Consistent monitoring and communication with a physician is the best form of protecting yourself against the side effects of blood thinners. However, according to the website of the Williams Kherkher Law Firm, some risks are unforeseen, and negligent drug manufacturers may fail to warn their patients of serious side effects medication may cause.

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More than 10,000 Lawsuits Filed against Bayer because of Yaz

After earning the US Food and Drug Administration’s approval for patient use in 2006, Yaz gained immediate popularity due to claims that the drug is safe, effective and provides lots of other benefits. Yaz, a Bayer Healthcare Pharmaceuticals drug, easily became one of the most popular and widely prescribed oral contraceptives in the US (and around the globe). It contained Bayer’s uniquely formulated synthetic progestin known as Drospirenone, which effectively prevented egg cells from evolving, thus averting any possibility of pregnancy. But more than just keeping women from becoming pregnant, Yaz was also marketed as an effective treatment for temperate acne, premenstrual dysphoric disorder (PMDD), and premenstrual syndrome (PMS).

From 2001 to 2013, about 23 Canadian women were reported to have died within months of taking Yaz or Yasmin (another oral contraceptive pill which Bayer released in 2001). Besides these deaths, another 300 cases of adverse events were reported by women who suffered (because of the pills) pulmonary embolism (or blood clots in the lungs), heart attack, cerebral thrombosis (a clotting of blood that prevents blood from being supplied to the brain) or deep vein thrombosis (DVT) or blood clot in the legs.

Yaz was also found to cause other ill effects, including migraine, breast pains, leg pain and queasiness. Bayer’s Drospirenone was also found to be responsible in causing impaired vision, numbness of arms or legs, quickness of breath, and chest ache.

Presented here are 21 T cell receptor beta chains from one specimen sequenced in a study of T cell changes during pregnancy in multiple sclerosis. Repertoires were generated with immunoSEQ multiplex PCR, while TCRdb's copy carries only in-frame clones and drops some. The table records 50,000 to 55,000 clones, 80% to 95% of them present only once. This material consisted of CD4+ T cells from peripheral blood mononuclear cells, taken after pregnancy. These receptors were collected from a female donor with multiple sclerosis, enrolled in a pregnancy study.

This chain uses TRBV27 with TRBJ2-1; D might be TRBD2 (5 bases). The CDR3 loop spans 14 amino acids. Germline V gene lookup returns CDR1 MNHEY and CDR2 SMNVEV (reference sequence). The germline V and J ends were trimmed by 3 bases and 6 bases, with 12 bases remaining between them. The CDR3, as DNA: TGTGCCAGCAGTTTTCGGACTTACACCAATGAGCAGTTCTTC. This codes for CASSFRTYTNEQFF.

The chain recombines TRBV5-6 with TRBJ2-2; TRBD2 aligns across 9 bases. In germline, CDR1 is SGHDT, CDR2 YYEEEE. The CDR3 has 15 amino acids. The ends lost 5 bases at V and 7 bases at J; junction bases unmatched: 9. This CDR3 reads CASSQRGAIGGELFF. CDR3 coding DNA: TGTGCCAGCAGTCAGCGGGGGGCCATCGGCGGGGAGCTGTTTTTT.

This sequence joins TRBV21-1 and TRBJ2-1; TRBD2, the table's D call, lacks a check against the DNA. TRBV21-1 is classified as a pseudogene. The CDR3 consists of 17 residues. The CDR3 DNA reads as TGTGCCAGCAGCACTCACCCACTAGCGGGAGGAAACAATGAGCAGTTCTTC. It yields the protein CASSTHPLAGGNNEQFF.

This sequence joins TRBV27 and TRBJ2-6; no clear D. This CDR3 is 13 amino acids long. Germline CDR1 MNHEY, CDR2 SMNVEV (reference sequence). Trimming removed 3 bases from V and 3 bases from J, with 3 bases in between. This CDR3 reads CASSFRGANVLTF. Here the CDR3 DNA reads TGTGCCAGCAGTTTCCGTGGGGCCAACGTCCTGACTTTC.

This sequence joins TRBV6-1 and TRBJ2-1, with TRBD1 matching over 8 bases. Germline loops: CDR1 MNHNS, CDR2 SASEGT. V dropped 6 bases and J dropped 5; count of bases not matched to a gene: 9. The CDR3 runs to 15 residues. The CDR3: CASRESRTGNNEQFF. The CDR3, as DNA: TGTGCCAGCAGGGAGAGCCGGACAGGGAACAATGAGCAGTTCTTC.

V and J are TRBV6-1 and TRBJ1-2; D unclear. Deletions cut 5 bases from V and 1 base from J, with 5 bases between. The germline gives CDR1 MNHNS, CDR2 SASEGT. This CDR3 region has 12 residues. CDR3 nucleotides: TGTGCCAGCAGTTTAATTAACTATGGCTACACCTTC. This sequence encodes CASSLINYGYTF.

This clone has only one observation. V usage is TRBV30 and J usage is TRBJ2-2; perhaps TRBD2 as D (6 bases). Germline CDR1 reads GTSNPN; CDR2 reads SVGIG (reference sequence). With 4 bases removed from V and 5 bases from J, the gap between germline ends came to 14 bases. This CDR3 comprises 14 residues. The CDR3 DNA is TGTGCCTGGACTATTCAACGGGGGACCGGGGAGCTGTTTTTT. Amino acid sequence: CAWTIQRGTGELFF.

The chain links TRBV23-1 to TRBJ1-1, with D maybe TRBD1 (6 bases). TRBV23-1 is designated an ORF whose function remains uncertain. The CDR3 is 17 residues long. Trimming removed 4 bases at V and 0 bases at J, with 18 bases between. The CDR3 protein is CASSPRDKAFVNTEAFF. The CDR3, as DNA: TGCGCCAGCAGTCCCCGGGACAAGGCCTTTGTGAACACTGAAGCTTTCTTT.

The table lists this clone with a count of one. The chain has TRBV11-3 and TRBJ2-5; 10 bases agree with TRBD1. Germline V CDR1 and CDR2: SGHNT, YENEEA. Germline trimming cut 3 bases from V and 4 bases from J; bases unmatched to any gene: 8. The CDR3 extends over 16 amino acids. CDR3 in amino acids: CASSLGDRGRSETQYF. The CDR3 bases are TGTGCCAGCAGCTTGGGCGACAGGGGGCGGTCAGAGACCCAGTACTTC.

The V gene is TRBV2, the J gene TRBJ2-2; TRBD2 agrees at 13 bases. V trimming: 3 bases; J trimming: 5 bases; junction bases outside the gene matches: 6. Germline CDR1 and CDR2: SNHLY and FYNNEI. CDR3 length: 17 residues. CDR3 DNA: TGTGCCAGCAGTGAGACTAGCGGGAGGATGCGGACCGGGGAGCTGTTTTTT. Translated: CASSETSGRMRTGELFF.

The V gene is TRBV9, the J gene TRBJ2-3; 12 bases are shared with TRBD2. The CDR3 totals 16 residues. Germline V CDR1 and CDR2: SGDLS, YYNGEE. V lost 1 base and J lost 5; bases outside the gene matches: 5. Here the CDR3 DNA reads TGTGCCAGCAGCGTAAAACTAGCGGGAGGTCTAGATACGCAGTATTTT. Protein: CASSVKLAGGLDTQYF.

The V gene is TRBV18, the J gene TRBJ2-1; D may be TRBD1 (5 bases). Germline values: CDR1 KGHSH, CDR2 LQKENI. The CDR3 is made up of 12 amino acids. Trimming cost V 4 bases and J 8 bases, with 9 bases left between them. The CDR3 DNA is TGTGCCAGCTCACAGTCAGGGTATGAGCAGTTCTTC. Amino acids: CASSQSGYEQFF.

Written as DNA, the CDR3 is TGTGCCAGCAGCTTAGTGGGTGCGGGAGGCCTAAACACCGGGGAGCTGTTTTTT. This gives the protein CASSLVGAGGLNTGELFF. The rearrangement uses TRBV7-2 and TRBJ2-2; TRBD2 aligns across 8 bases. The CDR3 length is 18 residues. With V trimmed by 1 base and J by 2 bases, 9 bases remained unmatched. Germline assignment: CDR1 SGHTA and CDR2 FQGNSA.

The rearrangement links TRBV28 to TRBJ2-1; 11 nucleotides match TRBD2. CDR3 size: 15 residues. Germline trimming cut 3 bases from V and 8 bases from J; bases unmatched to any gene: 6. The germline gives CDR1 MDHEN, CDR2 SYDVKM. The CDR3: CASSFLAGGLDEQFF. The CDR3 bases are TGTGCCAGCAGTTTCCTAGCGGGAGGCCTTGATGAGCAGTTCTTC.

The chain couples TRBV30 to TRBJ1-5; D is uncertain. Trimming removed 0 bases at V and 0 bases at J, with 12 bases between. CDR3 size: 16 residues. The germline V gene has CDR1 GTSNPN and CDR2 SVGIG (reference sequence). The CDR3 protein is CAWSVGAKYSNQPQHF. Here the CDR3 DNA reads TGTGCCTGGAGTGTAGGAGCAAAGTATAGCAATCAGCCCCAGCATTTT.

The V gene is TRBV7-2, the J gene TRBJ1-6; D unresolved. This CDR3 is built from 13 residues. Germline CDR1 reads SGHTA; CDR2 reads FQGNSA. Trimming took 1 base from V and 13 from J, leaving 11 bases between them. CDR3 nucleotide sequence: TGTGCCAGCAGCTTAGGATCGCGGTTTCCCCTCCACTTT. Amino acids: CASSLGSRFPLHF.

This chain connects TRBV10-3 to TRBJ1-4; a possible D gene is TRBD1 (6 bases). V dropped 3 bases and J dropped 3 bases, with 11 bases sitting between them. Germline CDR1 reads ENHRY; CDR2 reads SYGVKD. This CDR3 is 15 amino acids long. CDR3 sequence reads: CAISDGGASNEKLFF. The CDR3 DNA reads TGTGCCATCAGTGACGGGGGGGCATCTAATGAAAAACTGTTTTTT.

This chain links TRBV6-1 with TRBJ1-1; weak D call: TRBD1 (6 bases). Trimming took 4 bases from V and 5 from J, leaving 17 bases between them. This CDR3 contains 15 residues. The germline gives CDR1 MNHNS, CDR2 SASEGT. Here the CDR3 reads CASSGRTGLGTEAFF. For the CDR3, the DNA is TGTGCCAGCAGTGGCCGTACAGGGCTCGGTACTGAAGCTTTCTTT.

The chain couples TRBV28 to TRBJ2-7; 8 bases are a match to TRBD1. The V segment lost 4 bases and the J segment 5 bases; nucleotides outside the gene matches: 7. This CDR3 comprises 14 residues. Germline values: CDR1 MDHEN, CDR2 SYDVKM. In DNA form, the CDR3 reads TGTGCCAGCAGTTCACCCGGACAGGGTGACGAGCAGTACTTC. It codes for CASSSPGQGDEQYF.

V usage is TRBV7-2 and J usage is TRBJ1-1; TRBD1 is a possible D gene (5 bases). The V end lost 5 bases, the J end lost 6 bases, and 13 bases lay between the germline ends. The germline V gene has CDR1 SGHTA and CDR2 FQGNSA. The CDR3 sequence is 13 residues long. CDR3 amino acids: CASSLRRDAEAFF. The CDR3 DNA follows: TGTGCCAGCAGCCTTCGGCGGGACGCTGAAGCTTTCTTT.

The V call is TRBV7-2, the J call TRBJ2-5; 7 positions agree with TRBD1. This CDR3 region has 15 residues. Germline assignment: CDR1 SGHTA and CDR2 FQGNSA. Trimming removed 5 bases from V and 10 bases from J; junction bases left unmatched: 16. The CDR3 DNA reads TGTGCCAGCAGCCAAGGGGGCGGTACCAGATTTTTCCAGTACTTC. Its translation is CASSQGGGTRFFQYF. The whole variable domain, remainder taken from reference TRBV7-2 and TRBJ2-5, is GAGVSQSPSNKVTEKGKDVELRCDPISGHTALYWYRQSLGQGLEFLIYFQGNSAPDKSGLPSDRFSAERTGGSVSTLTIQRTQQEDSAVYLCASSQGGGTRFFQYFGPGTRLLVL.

Moves from the FDA, in connection to the reported adverse effects of Yaz, included directions to Bayer, one in 2009, to correct its Yaz advertisement, which assertively stated the drug’s benefits and endorsed it as not necessitating any prescription, while taking lightly the risks to health that it can cause, such as blood clot. The other directive was issued in 2012, wherein the FDA asked Bayer to include in Yaz’s label the greater risk for blood clots in those who would use it.

In 2011 a warning was issued by the US FDA and the British Medical Journal (BMJ), stating the risk of blood clots up to 74 percent in women use would take drugs (such as Yaz) that contained the artificial hormone Drospirenone.

The following year (2012), about 10,000 lawsuits were filed against Bayer; yet, despite these lawsuits and the $1 billion in claims settlement the Bayer paid during the same year, the company maintained its position about Yaz’s safety and never admitted liability.

As of February 2013, the number of individuals who have filed personal injury lawsuits against Bayer has reached 13,600. Substantial information posted on the website of Williams Kherkher states that pharmaceutical firms that manufacture dangerous medications should be held liable for their drug’s adverse effects and should be ready to compensate whoever is proven to have been injured because of the use of their products.